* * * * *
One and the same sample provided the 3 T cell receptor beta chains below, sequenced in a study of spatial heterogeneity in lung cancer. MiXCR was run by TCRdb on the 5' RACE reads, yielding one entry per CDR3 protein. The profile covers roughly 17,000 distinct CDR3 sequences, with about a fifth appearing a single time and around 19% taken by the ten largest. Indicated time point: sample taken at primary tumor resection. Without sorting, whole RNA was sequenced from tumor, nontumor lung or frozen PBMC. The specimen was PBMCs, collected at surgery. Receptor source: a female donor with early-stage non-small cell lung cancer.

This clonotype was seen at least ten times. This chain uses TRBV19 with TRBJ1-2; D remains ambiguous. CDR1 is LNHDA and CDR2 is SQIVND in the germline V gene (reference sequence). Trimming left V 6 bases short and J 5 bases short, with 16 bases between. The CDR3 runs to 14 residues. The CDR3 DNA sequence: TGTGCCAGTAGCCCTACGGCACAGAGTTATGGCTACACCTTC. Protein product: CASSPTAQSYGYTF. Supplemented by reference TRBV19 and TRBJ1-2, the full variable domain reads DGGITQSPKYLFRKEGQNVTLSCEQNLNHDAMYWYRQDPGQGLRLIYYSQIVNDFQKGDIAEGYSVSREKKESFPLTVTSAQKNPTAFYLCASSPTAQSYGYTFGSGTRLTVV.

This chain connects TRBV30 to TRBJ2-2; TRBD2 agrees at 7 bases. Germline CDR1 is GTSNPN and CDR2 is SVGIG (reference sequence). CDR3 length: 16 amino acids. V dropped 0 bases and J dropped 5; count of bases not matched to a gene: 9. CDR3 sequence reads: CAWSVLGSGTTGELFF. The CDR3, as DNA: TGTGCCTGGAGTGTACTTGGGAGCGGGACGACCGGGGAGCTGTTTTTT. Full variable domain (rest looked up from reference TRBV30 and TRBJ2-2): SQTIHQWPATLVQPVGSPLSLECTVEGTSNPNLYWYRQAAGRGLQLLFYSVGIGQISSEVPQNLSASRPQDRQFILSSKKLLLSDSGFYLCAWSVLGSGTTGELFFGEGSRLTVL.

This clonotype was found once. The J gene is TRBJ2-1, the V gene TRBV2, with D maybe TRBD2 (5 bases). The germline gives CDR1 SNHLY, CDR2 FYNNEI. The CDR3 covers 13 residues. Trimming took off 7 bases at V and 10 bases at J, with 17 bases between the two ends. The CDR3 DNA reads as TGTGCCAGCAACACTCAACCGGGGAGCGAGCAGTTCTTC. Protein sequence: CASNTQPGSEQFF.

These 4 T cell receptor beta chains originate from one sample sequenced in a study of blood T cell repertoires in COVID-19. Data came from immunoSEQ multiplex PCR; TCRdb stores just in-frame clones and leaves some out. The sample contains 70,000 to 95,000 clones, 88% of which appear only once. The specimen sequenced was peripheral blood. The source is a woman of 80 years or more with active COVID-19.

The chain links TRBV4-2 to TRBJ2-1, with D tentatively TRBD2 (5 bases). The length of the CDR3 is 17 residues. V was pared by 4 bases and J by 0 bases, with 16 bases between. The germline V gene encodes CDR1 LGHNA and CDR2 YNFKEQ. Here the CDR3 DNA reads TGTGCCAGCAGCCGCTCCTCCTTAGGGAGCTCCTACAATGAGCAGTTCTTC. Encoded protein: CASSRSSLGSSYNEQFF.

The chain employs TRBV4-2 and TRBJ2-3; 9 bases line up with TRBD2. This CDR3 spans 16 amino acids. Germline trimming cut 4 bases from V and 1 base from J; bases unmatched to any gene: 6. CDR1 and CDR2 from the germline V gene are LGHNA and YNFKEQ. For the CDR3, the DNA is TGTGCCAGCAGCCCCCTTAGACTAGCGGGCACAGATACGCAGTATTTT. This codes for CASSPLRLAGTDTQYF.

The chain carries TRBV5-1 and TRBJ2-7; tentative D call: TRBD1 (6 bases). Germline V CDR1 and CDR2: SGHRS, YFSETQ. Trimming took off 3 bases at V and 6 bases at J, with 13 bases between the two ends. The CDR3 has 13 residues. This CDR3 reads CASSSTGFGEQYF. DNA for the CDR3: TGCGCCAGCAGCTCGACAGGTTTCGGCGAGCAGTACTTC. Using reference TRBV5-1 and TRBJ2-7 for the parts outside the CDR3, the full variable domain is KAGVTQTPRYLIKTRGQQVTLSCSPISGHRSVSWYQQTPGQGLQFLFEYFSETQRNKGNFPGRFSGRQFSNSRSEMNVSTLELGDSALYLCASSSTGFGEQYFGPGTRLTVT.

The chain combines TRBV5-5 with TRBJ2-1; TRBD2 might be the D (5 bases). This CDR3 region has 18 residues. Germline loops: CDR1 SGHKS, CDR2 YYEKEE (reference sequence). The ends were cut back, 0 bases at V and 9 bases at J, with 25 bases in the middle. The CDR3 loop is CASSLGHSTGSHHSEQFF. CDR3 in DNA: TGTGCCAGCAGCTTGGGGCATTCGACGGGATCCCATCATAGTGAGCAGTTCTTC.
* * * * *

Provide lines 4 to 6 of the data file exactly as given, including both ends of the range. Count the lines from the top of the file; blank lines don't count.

This clonotype was found once. The J gene is TRBJ2-1, the V gene TRBV2, with D maybe TRBD2 (5 bases). The germline gives CDR1 SNHLY, CDR2 FYNNEI. The CDR3 covers 13 residues. Trimming took off 7 bases at V and 10 bases at J, with 17 bases between the two ends. The CDR3 DNA reads as TGTGCCAGCAACACTCAACCGGGGAGCGAGCAGTTCTTC. Protein sequence: CASNTQPGSEQFF.

These 4 T cell receptor beta chains originate from one sample sequenced in a study of blood T cell repertoires in COVID-19. Data came from immunoSEQ multiplex PCR; TCRdb stores just in-frame clones and leaves some out. The sample contains 70,000 to 95,000 clones, 88% of which appear only once. The specimen sequenced was peripheral blood. The source is a woman of 80 years or more with active COVID-19.

The chain links TRBV4-2 to TRBJ2-1, with D tentatively TRBD2 (5 bases). The length of the CDR3 is 17 residues. V was pared by 4 bases and J by 0 bases, with 16 bases between. The germline V gene encodes CDR1 LGHNA and CDR2 YNFKEQ. Here the CDR3 DNA reads TGTGCCAGCAGCCGCTCCTCCTTAGGGAGCTCCTACAATGAGCAGTTCTTC. Encoded protein: CASSRSSLGSSYNEQFF.